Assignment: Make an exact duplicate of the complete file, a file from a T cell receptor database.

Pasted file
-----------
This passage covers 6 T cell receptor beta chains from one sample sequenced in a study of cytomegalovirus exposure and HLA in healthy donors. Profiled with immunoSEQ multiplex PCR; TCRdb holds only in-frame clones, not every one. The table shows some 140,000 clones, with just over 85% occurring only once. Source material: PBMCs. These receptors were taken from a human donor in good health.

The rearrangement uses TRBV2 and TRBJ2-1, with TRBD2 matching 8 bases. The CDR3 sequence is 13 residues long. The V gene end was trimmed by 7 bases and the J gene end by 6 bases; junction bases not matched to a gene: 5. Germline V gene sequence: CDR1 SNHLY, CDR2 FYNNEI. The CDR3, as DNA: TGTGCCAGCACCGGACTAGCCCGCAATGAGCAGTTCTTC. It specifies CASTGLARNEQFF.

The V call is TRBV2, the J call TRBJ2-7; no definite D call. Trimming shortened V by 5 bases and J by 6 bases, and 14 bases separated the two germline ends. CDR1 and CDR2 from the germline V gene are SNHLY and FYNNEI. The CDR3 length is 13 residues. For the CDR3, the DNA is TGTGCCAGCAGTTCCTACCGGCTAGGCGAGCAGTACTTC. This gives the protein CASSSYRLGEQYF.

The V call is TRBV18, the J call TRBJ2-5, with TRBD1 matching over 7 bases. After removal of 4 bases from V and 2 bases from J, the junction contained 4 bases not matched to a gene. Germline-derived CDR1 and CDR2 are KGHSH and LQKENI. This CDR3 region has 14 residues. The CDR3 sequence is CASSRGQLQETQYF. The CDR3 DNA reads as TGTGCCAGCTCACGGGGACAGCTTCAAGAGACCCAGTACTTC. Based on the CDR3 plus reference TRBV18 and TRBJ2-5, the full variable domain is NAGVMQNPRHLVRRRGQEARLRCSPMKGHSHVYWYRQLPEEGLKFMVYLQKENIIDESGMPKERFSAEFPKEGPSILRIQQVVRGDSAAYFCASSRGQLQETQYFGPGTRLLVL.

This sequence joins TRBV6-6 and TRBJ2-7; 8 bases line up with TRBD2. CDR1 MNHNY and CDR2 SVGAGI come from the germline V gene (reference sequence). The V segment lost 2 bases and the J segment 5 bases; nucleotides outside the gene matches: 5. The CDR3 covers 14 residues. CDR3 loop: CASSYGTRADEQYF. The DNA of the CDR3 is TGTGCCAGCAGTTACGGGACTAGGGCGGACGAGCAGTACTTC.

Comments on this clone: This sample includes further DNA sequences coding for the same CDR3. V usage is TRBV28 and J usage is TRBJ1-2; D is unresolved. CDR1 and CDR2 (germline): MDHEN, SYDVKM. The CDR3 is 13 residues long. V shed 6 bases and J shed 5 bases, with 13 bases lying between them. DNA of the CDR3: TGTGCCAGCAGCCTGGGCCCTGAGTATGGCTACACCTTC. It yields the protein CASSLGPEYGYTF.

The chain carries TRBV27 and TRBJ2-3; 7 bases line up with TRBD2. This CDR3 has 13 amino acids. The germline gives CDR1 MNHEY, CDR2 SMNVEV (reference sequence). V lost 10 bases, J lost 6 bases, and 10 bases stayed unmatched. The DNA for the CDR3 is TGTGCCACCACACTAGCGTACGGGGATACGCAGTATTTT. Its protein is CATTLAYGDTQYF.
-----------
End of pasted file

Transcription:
This passage covers 6 T cell receptor beta chains from one sample sequenced in a study of cytomegalovirus exposure and HLA in healthy donors. Profiled with immunoSEQ multiplex PCR; TCRdb holds only in-frame clones, not every one. The table shows some 140,000 clones, with just over 85% occurring only once. Source material: PBMCs. These receptors were taken from a human donor in good health.

The rearrangement uses TRBV2 and TRBJ2-1, with TRBD2 matching 8 bases. The CDR3 sequence is 13 residues long. The V gene end was trimmed by 7 bases and the J gene end by 6 bases; junction bases not matched to a gene: 5. Germline V gene sequence: CDR1 SNHLY, CDR2 FYNNEI. The CDR3, as DNA: TGTGCCAGCACCGGACTAGCCCGCAATGAGCAGTTCTTC. It specifies CASTGLARNEQFF.

The V call is TRBV2, the J call TRBJ2-7; no definite D call. Trimming shortened V by 5 bases and J by 6 bases, and 14 bases separated the two germline ends. CDR1 and CDR2 from the germline V gene are SNHLY and FYNNEI. The CDR3 length is 13 residues. For the CDR3, the DNA is TGTGCCAGCAGTTCCTACCGGCTAGGCGAGCAGTACTTC. This gives the protein CASSSYRLGEQYF.

The V call is TRBV18, the J call TRBJ2-5, with TRBD1 matching over 7 bases. After removal of 4 bases from V and 2 bases from J, the junction contained 4 bases not matched to a gene. Germline-derived CDR1 and CDR2 are KGHSH and LQKENI. This CDR3 region has 14 residues. The CDR3 sequence is CASSRGQLQETQYF. The CDR3 DNA reads as TGTGCCAGCTCACGGGGACAGCTTCAAGAGACCCAGTACTTC. Based on the CDR3 plus reference TRBV18 and TRBJ2-5, the full variable domain is NAGVMQNPRHLVRRRGQEARLRCSPMKGHSHVYWYRQLPEEGLKFMVYLQKENIIDESGMPKERFSAEFPKEGPSILRIQQVVRGDSAAYFCASSRGQLQETQYFGPGTRLLVL.

This sequence joins TRBV6-6 and TRBJ2-7; 8 bases line up with TRBD2. CDR1 MNHNY and CDR2 SVGAGI come from the germline V gene (reference sequence). The V segment lost 2 bases and the J segment 5 bases; nucleotides outside the gene matches: 5. The CDR3 covers 14 residues. CDR3 loop: CASSYGTRADEQYF. The DNA of the CDR3 is TGTGCCAGCAGTTACGGGACTAGGGCGGACGAGCAGTACTTC.

Comments on this clone: This sample includes further DNA sequences coding for the same CDR3. V usage is TRBV28 and J usage is TRBJ1-2; D is unresolved. CDR1 and CDR2 (germline): MDHEN, SYDVKM. The CDR3 is 13 residues long. V shed 6 bases and J shed 5 bases, with 13 bases lying between them. DNA of the CDR3: TGTGCCAGCAGCCTGGGCCCTGAGTATGGCTACACCTTC. It yields the protein CASSLGPEYGYTF.

The chain carries TRBV27 and TRBJ2-3; 7 bases line up with TRBD2. This CDR3 has 13 amino acids. The germline gives CDR1 MNHEY, CDR2 SMNVEV (reference sequence). V lost 10 bases, J lost 6 bases, and 10 bases stayed unmatched. The DNA for the CDR3 is TGTGCCACCACACTAGCGTACGGGGATACGCAGTATTTT. Its protein is CATTLAYGDTQYF.